Don’t fiddle

I’m sure there are few things that provide more frustration than that of financial trading. The need, that we often have, to make the price on a chart move in a desired direction. We try to move price by will alone. The same as when we see a golfer on the TV try to move the path of a ball after the swing with body language.

We therefore commit, but constantly fiddle as we go. We do this in sports, we’ve done this in our professional lives – If we do this with our trades we don’t do so well.

Maybe it’s because we consider price, and therefore the chart, to be predictable and considerate. But the chart is active through the cumulative input of lots of lives, (not true, it’s mostly computers but they’re programmed so stay with me) built-up from inputs from multiples of institutions, agencies and individuals, each making their own interpretation of the outcome of price, working from multiple time frames and criteria.

Price is therefore without emotion, price does not care about our trade. Self pity about a failed trade is pointless, other than the valuable lesson it generally always provides.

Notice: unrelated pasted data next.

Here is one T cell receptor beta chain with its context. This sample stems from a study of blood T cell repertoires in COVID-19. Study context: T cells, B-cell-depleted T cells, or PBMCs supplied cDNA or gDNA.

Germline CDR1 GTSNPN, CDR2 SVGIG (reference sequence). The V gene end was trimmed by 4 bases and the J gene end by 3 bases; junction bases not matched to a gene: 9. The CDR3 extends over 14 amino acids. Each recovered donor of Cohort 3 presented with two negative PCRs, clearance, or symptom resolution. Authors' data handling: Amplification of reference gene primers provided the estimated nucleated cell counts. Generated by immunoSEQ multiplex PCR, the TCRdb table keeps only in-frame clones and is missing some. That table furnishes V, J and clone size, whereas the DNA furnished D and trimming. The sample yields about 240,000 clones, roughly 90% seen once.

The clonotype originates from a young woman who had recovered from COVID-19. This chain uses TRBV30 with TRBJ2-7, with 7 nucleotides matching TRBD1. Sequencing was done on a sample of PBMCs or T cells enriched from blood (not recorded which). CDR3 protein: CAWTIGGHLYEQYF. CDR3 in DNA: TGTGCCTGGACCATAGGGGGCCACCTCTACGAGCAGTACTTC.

Moreover, price is a ‘zero sum game’, meaning that price will only move if enough institutions, agencies or individuals are on the other side of the trade to accept the alternative trade, which builds uncertainty.

Therefore any plan for price that we have is going to seem, at some point or other, more often than not, floored; a pure fantasy. However, if we don’t trade to a strategy then we will be in and out of trades like a jack-in-the-box with small to medium losses that destroy our confidence, our resolve and our account quicker than we think possible.

So, what is the answer? Well, maybe: clarity, boldness and acceptance help.

Clarity is clarity of strategy, which means a way to trade that is so clear to us that we’re almost embarrassed to mention its simplicity. Anything more than that is too complicated and unclear to us that we will dither when we need to take a trade.

Boldness is boldness in our commitment to a strategy. No questions asked. Commit to the risk and no half measures… like reducing (or much worse increasing) the stop position, or exiting before target without good reason.

Acceptance is acceptance of change. We cannot win every trade. To try to do so clashes with clarity of strategy and boldness and the loop will quickly collapse. Acceptance in our strategy, acceptance that it works most of the time; or at least some of the time.

And if we manage correctly (rather than fiddle) then that is enough to be profitable.

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